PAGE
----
To the Java machine, the process will look like this:
  1. The first thing that happens is the static variables of the Vehicle class are initialized. Yes, I said the Vehicle class, not Truck. Static variables are initialized before constructors are called, and this starts in the parent class. Let's try to verify this. We set the vehicleCounter field in the Vehicle class equal to 10 and try to display it in both the Vehicle and Truck constructors.

    
    public class Vehicle { 
    
       public static int vehicleCounter = 10; 
       private String description = "Vehicle"; 
    
       public Vehicle() { 
           System.out.println(vehicleCounter); 
       } 
    
       public String getDescription() { 
           return description; 
       } 
    } 
    
    public class Truck extends Vehicle { 
    
       private static int truckCount = 0;
    
       private int yearOfManufacture; 
       private String model; 
       private int maxSpeed; 
    
       public Truck(int yearOfManufacture, String model, int maxSpeed) { 
           System.out.println(vehicleCounter); 
           this.yearOfManufacture = yearOfManufacture; 
           this.model = model; 
           this.maxSpeed = maxSpeed; 
    
           Vehicle.vehicleCounter++; 
           truckCount++; 
       } 
    }
    

    We deliberately put the println statement at the very beginning of the Truck constructor to be sure that the truck's fields haven't yet been initialized when vehicleCounter is displayed.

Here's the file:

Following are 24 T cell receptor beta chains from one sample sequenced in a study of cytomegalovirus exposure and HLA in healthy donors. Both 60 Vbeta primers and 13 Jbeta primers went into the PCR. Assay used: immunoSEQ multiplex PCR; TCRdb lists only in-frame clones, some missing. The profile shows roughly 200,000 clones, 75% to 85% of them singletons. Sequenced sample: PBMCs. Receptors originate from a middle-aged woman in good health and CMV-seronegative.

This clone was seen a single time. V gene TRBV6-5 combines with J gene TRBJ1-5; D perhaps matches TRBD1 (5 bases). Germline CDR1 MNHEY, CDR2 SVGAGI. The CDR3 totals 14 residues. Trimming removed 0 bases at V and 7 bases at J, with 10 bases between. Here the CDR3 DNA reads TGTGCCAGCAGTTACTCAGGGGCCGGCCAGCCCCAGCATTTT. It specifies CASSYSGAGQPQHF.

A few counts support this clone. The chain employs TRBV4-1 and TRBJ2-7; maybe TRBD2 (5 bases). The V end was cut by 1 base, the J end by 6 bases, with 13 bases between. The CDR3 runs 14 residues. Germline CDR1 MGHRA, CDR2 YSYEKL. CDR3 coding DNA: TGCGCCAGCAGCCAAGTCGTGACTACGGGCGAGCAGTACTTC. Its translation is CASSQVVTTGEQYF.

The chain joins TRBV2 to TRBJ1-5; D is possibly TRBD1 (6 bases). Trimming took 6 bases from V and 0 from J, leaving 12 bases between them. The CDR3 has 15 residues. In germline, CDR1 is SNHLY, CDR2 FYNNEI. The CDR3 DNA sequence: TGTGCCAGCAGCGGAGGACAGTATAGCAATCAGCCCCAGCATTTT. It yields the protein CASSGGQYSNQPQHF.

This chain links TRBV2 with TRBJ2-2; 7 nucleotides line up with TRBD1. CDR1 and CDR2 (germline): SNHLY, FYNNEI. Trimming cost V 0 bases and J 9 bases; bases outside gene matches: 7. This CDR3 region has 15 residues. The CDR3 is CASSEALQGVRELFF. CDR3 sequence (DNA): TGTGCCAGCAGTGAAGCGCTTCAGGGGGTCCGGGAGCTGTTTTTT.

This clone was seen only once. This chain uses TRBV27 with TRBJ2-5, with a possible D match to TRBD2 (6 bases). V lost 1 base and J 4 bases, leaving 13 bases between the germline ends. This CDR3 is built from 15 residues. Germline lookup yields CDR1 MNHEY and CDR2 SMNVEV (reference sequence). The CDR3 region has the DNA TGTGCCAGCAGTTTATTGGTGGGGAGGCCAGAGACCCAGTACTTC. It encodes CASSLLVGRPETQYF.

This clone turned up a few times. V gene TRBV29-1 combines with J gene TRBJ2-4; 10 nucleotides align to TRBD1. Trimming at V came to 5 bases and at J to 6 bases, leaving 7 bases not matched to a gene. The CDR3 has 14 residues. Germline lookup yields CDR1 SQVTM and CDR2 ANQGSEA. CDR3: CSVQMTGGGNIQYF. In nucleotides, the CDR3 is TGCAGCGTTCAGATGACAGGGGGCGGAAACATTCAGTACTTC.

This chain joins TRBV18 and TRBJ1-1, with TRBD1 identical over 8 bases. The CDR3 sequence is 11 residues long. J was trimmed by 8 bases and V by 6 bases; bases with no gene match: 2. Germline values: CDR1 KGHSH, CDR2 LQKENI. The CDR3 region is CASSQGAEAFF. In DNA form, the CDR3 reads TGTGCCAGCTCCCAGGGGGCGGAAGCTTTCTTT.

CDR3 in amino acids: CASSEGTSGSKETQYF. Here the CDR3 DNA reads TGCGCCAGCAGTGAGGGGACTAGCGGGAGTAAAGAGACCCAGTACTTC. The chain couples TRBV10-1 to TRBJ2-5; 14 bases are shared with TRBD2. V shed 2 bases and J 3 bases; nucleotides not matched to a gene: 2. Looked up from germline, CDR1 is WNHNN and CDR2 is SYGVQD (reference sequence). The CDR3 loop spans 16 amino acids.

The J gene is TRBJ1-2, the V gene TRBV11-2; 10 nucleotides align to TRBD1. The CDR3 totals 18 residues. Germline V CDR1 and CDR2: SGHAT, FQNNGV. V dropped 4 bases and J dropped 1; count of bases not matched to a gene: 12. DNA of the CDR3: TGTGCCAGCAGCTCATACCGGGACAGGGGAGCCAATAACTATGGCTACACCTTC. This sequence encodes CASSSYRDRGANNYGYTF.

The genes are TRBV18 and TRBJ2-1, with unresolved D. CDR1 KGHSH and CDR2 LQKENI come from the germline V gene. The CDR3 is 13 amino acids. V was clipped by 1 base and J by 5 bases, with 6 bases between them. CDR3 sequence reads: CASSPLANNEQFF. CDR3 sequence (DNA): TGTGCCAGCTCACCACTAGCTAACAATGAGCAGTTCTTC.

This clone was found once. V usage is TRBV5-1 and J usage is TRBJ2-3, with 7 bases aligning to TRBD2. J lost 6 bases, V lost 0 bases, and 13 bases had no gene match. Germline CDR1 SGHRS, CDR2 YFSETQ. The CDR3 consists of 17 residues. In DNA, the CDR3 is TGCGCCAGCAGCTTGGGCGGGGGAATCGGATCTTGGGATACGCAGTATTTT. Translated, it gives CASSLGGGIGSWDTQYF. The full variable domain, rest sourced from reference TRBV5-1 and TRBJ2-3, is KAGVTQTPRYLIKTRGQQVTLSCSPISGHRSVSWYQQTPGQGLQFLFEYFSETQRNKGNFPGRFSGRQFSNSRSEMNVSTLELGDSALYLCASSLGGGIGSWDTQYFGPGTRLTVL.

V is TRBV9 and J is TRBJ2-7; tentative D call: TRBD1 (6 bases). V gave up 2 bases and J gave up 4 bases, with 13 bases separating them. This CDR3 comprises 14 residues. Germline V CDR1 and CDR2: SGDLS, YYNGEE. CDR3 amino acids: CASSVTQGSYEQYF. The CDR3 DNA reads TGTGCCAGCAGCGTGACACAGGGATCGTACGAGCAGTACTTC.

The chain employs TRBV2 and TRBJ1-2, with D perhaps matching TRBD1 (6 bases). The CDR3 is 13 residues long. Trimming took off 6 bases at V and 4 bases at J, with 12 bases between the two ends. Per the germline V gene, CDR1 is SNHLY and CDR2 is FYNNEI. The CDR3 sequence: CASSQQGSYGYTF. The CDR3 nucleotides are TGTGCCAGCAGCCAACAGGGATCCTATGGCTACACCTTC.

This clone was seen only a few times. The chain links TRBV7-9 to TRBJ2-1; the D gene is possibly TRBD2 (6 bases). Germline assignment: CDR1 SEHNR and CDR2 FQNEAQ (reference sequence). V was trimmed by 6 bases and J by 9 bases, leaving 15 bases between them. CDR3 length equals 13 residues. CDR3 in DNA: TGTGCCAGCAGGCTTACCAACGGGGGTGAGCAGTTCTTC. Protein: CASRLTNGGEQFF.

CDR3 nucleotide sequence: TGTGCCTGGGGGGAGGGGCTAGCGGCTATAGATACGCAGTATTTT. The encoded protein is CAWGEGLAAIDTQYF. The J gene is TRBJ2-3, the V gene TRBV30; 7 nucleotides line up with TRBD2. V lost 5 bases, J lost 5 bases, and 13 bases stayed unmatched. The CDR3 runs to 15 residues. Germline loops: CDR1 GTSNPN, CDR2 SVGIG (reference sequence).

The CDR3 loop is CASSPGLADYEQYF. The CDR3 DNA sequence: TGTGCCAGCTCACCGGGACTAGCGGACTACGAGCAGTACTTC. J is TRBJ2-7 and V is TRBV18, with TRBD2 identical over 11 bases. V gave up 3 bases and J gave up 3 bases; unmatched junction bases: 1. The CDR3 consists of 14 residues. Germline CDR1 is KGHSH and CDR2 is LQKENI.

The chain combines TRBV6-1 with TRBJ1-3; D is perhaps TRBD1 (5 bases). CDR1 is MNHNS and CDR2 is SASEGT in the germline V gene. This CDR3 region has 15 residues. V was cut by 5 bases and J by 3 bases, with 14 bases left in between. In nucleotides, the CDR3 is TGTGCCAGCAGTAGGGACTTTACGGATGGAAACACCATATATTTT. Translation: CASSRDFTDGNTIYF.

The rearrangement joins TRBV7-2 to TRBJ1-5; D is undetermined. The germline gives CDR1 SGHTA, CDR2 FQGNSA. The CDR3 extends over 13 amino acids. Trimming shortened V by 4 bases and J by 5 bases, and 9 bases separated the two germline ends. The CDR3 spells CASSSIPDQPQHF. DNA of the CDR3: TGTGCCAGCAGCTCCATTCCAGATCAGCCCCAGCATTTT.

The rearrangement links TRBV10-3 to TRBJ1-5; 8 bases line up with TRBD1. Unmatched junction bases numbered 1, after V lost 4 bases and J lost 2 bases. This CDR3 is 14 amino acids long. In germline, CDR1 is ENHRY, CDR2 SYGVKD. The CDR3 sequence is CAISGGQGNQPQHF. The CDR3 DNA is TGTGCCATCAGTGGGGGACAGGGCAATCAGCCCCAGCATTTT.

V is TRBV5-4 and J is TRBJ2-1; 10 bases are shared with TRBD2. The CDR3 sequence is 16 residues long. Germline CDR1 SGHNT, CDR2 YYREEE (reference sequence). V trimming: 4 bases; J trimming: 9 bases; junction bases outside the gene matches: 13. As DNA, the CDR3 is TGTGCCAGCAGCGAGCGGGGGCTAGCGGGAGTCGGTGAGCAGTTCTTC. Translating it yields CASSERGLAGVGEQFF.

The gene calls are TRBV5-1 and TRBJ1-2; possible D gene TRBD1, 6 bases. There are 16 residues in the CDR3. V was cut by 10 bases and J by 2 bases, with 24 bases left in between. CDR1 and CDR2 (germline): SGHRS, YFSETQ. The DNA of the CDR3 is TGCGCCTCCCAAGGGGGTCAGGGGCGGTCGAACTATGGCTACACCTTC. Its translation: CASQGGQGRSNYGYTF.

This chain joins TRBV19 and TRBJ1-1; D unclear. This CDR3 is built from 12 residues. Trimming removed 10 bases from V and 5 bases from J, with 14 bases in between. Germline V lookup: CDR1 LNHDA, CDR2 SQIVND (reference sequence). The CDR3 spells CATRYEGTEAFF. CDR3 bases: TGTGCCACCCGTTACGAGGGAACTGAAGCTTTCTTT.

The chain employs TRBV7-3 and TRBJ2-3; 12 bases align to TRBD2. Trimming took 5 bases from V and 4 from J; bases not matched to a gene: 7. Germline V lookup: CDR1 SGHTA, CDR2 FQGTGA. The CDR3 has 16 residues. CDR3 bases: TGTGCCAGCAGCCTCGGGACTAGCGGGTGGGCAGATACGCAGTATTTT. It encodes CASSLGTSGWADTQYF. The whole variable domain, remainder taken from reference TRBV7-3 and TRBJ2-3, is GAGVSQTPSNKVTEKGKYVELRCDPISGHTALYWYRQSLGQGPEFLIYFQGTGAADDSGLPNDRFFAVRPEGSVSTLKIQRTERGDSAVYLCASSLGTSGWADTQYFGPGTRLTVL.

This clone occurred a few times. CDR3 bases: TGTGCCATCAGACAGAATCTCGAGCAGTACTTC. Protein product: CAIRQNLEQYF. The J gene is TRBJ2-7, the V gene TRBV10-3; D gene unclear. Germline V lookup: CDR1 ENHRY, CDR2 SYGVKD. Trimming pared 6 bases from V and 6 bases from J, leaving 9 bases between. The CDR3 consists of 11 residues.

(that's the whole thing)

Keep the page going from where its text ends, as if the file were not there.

And here's the result:

    
    10 
    10
    
  2. After the static variables of the parent class are initialized, the static variables of the child class are initialized. In our case, this is the truckCounter field of the Truck class.

    Let's do another experiment where we'll try to display the value of truckCounter inside the Truck constructor before the other fields are initialized:

    
    public class Truck extends Vehicle { 
    
       private static int truckCounter = 10; 
    
       private int yearOfManufacture; 
       private String model; 
       private int maxSpeed; 
    
       public Truck(int yearOfManufacture, String model, int maxSpeed) { 
           System.out.println(truckCounter); 
           this.yearOfManufacture = yearOfManufacture; 
           this.model = model; 
           this.maxSpeed = maxSpeed; 
    
           Vehicle.vehicleCounter++; 
           truckCounter++; 
       } 
    }
    

    As you can see, the value 10 has already been assigned to our static variable when the Truck constructor begins.

  3. It's still not time for the constructors! Variable initialization continues. The non-static variables of the parent class are initialized third.  As you can see, inheritance significantly complicates the process of creating an object, but there's nothing you can do about it: You just have to memorize some things in programming :)

    As an experiment, we can assign some initial value to the description variable in Vehicle class, and then change it in the constructor.

    
    public class Vehicle { 
    
       public static int vehicleCounter = 10; 
    
       private String description = "Initial value of the description field"; 
    
       public Vehicle() { 
           System.out.println(description); 
           description = "Vehicle"; 
           System.out.println(description); 
       }